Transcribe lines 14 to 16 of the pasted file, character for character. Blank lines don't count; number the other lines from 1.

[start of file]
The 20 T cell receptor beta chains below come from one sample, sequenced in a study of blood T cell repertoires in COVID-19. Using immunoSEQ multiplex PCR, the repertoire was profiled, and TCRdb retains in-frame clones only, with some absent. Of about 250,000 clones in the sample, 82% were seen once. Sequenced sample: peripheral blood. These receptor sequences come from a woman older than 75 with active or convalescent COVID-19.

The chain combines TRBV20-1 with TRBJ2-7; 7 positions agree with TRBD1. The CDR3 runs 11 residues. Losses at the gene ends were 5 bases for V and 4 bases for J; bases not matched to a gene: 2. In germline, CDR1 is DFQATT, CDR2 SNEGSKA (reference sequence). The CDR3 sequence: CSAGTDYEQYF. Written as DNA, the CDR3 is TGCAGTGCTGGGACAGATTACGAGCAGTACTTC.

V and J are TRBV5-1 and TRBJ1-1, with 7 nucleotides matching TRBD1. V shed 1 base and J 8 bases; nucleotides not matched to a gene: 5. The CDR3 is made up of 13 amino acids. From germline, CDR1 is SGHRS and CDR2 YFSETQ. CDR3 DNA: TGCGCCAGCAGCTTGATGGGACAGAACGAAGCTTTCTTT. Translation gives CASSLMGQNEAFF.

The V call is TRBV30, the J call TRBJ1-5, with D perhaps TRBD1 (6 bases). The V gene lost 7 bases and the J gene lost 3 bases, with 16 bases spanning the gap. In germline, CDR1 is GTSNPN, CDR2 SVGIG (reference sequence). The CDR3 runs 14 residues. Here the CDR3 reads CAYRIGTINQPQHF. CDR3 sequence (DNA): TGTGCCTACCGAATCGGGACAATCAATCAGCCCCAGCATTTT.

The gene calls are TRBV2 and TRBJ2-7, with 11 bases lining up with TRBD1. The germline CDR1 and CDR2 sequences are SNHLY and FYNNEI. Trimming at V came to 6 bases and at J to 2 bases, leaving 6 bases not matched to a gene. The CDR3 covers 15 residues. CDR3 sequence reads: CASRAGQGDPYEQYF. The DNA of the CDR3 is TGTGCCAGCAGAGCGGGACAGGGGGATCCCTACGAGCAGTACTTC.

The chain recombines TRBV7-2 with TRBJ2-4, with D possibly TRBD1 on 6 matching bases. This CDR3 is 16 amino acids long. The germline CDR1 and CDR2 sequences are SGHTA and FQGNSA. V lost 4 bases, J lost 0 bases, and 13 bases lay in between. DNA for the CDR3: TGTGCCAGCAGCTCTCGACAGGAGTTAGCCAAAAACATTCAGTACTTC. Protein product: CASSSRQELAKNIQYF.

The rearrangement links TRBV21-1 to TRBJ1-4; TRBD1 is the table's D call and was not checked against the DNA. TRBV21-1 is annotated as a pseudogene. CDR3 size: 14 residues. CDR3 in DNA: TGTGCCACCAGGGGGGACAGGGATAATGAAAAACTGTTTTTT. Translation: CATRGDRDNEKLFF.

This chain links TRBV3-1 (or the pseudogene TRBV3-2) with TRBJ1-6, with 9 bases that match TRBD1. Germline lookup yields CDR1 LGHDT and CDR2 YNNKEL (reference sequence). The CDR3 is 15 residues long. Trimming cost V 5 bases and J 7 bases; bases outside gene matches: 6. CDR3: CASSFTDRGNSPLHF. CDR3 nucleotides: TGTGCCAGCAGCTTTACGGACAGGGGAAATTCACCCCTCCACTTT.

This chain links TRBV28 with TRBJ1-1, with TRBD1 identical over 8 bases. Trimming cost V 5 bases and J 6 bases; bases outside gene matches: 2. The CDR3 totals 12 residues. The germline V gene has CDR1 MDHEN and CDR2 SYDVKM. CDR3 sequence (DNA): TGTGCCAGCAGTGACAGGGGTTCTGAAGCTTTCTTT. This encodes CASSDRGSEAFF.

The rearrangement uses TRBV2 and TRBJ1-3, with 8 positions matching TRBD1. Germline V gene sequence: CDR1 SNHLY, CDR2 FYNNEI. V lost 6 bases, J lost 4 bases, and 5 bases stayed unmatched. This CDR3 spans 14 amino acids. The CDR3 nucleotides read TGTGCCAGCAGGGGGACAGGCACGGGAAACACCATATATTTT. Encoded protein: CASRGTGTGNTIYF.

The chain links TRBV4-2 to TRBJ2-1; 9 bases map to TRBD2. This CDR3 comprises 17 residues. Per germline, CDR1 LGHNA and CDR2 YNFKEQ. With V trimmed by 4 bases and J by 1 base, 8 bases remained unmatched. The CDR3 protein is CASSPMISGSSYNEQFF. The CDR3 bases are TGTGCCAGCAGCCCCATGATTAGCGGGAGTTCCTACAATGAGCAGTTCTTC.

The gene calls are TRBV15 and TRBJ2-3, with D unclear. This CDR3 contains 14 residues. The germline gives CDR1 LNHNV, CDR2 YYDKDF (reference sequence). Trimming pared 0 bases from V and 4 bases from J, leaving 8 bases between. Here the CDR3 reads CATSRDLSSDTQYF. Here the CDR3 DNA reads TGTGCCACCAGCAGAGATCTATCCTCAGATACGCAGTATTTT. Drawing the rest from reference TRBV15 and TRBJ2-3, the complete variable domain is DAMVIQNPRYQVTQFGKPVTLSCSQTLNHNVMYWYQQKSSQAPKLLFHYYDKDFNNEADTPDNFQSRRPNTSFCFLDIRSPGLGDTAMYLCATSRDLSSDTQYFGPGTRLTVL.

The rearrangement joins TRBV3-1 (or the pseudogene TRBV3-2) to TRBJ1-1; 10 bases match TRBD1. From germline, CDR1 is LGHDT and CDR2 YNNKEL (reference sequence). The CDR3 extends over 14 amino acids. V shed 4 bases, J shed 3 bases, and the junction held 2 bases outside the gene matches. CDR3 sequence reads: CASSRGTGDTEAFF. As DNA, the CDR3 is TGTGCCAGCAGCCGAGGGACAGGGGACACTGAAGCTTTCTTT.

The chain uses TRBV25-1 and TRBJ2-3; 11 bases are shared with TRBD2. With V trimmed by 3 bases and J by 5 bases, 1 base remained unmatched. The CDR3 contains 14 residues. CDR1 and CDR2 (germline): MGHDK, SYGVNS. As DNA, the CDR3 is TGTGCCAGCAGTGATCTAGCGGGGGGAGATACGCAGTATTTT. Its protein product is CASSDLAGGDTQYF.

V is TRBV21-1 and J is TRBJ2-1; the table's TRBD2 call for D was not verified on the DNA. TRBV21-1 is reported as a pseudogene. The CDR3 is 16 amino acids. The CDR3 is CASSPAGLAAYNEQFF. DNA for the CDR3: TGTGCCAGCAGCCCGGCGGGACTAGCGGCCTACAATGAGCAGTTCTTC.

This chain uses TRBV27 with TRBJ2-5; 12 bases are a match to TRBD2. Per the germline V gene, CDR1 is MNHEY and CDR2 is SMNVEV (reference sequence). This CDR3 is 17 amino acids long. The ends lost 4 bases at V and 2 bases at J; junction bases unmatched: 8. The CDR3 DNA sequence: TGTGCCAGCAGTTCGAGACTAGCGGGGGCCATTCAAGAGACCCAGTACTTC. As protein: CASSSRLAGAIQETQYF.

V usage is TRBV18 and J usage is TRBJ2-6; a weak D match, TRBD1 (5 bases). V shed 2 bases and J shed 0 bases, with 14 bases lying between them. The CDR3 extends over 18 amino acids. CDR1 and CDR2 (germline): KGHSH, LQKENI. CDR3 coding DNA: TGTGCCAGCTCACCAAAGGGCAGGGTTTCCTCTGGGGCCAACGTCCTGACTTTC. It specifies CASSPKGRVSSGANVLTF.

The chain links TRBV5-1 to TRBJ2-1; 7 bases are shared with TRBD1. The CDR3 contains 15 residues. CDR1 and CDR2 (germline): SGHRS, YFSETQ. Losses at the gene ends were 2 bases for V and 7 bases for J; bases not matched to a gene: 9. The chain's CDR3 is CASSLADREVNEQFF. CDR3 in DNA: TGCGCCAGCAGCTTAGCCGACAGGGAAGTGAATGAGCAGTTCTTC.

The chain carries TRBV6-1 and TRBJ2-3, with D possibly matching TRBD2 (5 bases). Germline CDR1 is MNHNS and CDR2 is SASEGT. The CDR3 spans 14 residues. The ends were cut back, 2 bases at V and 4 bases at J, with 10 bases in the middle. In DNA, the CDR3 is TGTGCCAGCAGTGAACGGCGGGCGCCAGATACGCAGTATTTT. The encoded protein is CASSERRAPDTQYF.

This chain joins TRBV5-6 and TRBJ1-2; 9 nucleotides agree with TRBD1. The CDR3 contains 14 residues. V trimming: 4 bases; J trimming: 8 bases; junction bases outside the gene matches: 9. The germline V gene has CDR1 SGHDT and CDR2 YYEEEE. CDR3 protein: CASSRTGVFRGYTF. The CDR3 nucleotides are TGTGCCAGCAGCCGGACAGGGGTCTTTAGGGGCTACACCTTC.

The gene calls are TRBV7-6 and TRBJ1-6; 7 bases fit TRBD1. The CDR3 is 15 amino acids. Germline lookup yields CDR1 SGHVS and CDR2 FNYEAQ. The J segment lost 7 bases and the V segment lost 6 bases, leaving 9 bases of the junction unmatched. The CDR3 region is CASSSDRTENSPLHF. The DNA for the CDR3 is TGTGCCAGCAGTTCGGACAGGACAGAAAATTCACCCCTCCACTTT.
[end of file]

The chain uses TRBV25-1 and TRBJ2-3; 11 bases are shared with TRBD2. With V trimmed by 3 bases and J by 5 bases, 1 base remained unmatched. The CDR3 contains 14 residues. CDR1 and CDR2 (germline): MGHDK, SYGVNS. As DNA, the CDR3 is TGTGCCAGCAGTGATCTAGCGGGGGGAGATACGCAGTATTTT. Its protein product is CASSDLAGGDTQYF.

V is TRBV21-1 and J is TRBJ2-1; the table's TRBD2 call for D was not verified on the DNA. TRBV21-1 is reported as a pseudogene. The CDR3 is 16 amino acids. The CDR3 is CASSPAGLAAYNEQFF. DNA for the CDR3: TGTGCCAGCAGCCCGGCGGGACTAGCGGCCTACAATGAGCAGTTCTTC.

This chain uses TRBV27 with TRBJ2-5; 12 bases are a match to TRBD2. Per the germline V gene, CDR1 is MNHEY and CDR2 is SMNVEV (reference sequence). This CDR3 is 17 amino acids long. The ends lost 4 bases at V and 2 bases at J; junction bases unmatched: 8. The CDR3 DNA sequence: TGTGCCAGCAGTTCGAGACTAGCGGGGGCCATTCAAGAGACCCAGTACTTC. As protein: CASSSRLAGAIQETQYF.